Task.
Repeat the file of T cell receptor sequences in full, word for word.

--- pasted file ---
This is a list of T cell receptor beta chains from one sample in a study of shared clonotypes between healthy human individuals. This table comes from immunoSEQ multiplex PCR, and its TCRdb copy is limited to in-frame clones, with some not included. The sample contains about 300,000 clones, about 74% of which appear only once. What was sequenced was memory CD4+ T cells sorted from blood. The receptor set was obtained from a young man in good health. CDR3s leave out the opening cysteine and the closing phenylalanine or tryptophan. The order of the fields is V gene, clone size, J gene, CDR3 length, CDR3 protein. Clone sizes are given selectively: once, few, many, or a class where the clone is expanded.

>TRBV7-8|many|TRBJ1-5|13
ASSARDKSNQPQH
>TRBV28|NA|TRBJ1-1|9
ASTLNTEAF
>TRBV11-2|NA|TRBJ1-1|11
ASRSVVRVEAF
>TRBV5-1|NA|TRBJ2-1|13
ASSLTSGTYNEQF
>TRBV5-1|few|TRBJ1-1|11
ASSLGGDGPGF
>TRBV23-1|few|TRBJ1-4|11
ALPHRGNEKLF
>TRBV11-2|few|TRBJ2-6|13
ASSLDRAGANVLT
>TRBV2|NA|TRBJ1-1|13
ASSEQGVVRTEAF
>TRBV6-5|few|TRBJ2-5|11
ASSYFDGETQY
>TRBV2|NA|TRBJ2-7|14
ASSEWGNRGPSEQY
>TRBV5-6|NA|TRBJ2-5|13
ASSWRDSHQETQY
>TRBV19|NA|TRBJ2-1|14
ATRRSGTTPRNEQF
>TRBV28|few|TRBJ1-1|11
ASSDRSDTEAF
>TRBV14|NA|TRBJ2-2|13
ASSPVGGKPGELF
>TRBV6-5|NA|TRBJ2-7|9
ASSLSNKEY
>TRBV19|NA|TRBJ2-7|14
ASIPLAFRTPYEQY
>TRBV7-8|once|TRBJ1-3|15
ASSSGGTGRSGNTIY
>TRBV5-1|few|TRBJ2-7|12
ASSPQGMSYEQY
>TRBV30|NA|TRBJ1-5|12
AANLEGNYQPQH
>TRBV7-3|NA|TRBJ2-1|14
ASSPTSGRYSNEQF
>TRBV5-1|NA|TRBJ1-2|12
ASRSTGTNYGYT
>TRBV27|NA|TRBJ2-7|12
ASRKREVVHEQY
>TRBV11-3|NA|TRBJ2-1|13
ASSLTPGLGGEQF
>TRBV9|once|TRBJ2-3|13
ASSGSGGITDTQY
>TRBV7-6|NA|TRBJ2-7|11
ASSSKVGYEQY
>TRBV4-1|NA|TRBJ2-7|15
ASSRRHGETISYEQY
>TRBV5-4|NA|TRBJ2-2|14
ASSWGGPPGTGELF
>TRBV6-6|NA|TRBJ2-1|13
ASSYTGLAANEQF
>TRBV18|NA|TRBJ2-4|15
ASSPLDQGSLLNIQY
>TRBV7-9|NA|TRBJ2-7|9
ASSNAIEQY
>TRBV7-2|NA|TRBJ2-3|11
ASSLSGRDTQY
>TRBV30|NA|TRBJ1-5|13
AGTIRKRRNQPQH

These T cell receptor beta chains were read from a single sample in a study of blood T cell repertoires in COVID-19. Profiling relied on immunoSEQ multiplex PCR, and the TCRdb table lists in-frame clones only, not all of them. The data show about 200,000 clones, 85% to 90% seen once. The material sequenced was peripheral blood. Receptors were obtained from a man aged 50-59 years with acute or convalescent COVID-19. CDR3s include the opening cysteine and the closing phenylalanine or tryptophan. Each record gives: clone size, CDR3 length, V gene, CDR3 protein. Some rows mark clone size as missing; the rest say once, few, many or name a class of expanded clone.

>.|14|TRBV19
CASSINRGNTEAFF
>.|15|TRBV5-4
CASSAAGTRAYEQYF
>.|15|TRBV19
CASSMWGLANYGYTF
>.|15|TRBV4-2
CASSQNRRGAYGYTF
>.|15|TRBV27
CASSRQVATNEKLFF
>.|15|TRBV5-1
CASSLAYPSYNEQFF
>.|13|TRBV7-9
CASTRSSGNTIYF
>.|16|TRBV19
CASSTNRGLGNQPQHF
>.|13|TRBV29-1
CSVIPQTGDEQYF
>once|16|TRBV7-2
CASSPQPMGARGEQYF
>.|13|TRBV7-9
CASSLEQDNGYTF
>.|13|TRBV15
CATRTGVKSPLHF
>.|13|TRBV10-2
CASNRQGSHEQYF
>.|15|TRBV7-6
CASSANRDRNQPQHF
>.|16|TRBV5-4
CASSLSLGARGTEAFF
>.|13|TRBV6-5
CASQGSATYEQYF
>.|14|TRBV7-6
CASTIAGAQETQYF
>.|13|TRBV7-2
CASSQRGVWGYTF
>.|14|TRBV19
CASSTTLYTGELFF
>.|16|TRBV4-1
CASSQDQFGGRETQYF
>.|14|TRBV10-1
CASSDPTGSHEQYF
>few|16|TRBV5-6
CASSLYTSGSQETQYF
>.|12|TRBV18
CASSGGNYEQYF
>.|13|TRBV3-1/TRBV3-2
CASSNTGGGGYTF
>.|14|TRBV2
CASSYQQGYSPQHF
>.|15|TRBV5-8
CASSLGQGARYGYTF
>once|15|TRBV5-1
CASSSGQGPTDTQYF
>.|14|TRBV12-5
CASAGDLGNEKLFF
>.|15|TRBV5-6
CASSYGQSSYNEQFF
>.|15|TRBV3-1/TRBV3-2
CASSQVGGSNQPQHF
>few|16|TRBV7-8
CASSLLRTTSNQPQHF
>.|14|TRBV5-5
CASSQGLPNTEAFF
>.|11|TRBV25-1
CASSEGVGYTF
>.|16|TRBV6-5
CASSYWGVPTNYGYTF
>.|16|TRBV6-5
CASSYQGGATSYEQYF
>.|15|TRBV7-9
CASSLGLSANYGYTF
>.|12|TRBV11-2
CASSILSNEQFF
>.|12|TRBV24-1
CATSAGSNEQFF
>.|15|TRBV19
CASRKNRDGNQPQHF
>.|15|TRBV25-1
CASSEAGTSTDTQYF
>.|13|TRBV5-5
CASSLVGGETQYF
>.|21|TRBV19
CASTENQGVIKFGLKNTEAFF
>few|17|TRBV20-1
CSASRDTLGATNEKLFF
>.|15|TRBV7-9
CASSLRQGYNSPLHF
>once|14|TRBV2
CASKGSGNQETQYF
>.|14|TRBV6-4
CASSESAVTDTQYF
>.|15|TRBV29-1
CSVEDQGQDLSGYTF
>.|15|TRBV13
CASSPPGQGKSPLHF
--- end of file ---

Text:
This is a list of T cell receptor beta chains from one sample in a study of shared clonotypes between healthy human individuals. This table comes from immunoSEQ multiplex PCR, and its TCRdb copy is limited to in-frame clones, with some not included. The sample contains about 300,000 clones, about 74% of which appear only once. What was sequenced was memory CD4+ T cells sorted from blood. The receptor set was obtained from a young man in good health. CDR3s leave out the opening cysteine and the closing phenylalanine or tryptophan. The order of the fields is V gene, clone size, J gene, CDR3 length, CDR3 protein. Clone sizes are given selectively: once, few, many, or a class where the clone is expanded.

>TRBV7-8|many|TRBJ1-5|13
ASSARDKSNQPQH
>TRBV28|NA|TRBJ1-1|9
ASTLNTEAF
>TRBV11-2|NA|TRBJ1-1|11
ASRSVVRVEAF
>TRBV5-1|NA|TRBJ2-1|13
ASSLTSGTYNEQF
>TRBV5-1|few|TRBJ1-1|11
ASSLGGDGPGF
>TRBV23-1|few|TRBJ1-4|11
ALPHRGNEKLF
>TRBV11-2|few|TRBJ2-6|13
ASSLDRAGANVLT
>TRBV2|NA|TRBJ1-1|13
ASSEQGVVRTEAF
>TRBV6-5|few|TRBJ2-5|11
ASSYFDGETQY
>TRBV2|NA|TRBJ2-7|14
ASSEWGNRGPSEQY
>TRBV5-6|NA|TRBJ2-5|13
ASSWRDSHQETQY
>TRBV19|NA|TRBJ2-1|14
ATRRSGTTPRNEQF
>TRBV28|few|TRBJ1-1|11
ASSDRSDTEAF
>TRBV14|NA|TRBJ2-2|13
ASSPVGGKPGELF
>TRBV6-5|NA|TRBJ2-7|9
ASSLSNKEY
>TRBV19|NA|TRBJ2-7|14
ASIPLAFRTPYEQY
>TRBV7-8|once|TRBJ1-3|15
ASSSGGTGRSGNTIY
>TRBV5-1|few|TRBJ2-7|12
ASSPQGMSYEQY
>TRBV30|NA|TRBJ1-5|12
AANLEGNYQPQH
>TRBV7-3|NA|TRBJ2-1|14
ASSPTSGRYSNEQF
>TRBV5-1|NA|TRBJ1-2|12
ASRSTGTNYGYT
>TRBV27|NA|TRBJ2-7|12
ASRKREVVHEQY
>TRBV11-3|NA|TRBJ2-1|13
ASSLTPGLGGEQF
>TRBV9|once|TRBJ2-3|13
ASSGSGGITDTQY
>TRBV7-6|NA|TRBJ2-7|11
ASSSKVGYEQY
>TRBV4-1|NA|TRBJ2-7|15
ASSRRHGETISYEQY
>TRBV5-4|NA|TRBJ2-2|14
ASSWGGPPGTGELF
>TRBV6-6|NA|TRBJ2-1|13
ASSYTGLAANEQF
>TRBV18|NA|TRBJ2-4|15
ASSPLDQGSLLNIQY
>TRBV7-9|NA|TRBJ2-7|9
ASSNAIEQY
>TRBV7-2|NA|TRBJ2-3|11
ASSLSGRDTQY
>TRBV30|NA|TRBJ1-5|13
AGTIRKRRNQPQH

These T cell receptor beta chains were read from a single sample in a study of blood T cell repertoires in COVID-19. Profiling relied on immunoSEQ multiplex PCR, and the TCRdb table lists in-frame clones only, not all of them. The data show about 200,000 clones, 85% to 90% seen once. The material sequenced was peripheral blood. Receptors were obtained from a man aged 50-59 years with acute or convalescent COVID-19. CDR3s include the opening cysteine and the closing phenylalanine or tryptophan. Each record gives: clone size, CDR3 length, V gene, CDR3 protein. Some rows mark clone size as missing; the rest say once, few, many or name a class of expanded clone.

>.|14|TRBV19
CASSINRGNTEAFF
>.|15|TRBV5-4
CASSAAGTRAYEQYF
>.|15|TRBV19
CASSMWGLANYGYTF
>.|15|TRBV4-2
CASSQNRRGAYGYTF
>.|15|TRBV27
CASSRQVATNEKLFF
>.|15|TRBV5-1
CASSLAYPSYNEQFF
>.|13|TRBV7-9
CASTRSSGNTIYF
>.|16|TRBV19
CASSTNRGLGNQPQHF
>.|13|TRBV29-1
CSVIPQTGDEQYF
>once|16|TRBV7-2
CASSPQPMGARGEQYF
>.|13|TRBV7-9
CASSLEQDNGYTF
>.|13|TRBV15
CATRTGVKSPLHF
>.|13|TRBV10-2
CASNRQGSHEQYF
>.|15|TRBV7-6
CASSANRDRNQPQHF
>.|16|TRBV5-4
CASSLSLGARGTEAFF
>.|13|TRBV6-5
CASQGSATYEQYF
>.|14|TRBV7-6
CASTIAGAQETQYF
>.|13|TRBV7-2
CASSQRGVWGYTF
>.|14|TRBV19
CASSTTLYTGELFF
>.|16|TRBV4-1
CASSQDQFGGRETQYF
>.|14|TRBV10-1
CASSDPTGSHEQYF
>few|16|TRBV5-6
CASSLYTSGSQETQYF
>.|12|TRBV18
CASSGGNYEQYF
>.|13|TRBV3-1/TRBV3-2
CASSNTGGGGYTF
>.|14|TRBV2
CASSYQQGYSPQHF
>.|15|TRBV5-8
CASSLGQGARYGYTF
>once|15|TRBV5-1
CASSSGQGPTDTQYF
>.|14|TRBV12-5
CASAGDLGNEKLFF
>.|15|TRBV5-6
CASSYGQSSYNEQFF
>.|15|TRBV3-1/TRBV3-2
CASSQVGGSNQPQHF
>few|16|TRBV7-8
CASSLLRTTSNQPQHF
>.|14|TRBV5-5
CASSQGLPNTEAFF
>.|11|TRBV25-1
CASSEGVGYTF
>.|16|TRBV6-5
CASSYWGVPTNYGYTF
>.|16|TRBV6-5
CASSYQGGATSYEQYF
>.|15|TRBV7-9
CASSLGLSANYGYTF
>.|12|TRBV11-2
CASSILSNEQFF
>.|12|TRBV24-1
CATSAGSNEQFF
>.|15|TRBV19
CASRKNRDGNQPQHF
>.|15|TRBV25-1
CASSEAGTSTDTQYF
>.|13|TRBV5-5
CASSLVGGETQYF
>.|21|TRBV19
CASTENQGVIKFGLKNTEAFF
>few|17|TRBV20-1
CSASRDTLGATNEKLFF
>.|15|TRBV7-9
CASSLRQGYNSPLHF
>once|14|TRBV2
CASKGSGNQETQYF
>.|14|TRBV6-4
CASSESAVTDTQYF
>.|15|TRBV29-1
CSVEDQGQDLSGYTF
>.|15|TRBV13
CASSPPGQGKSPLHF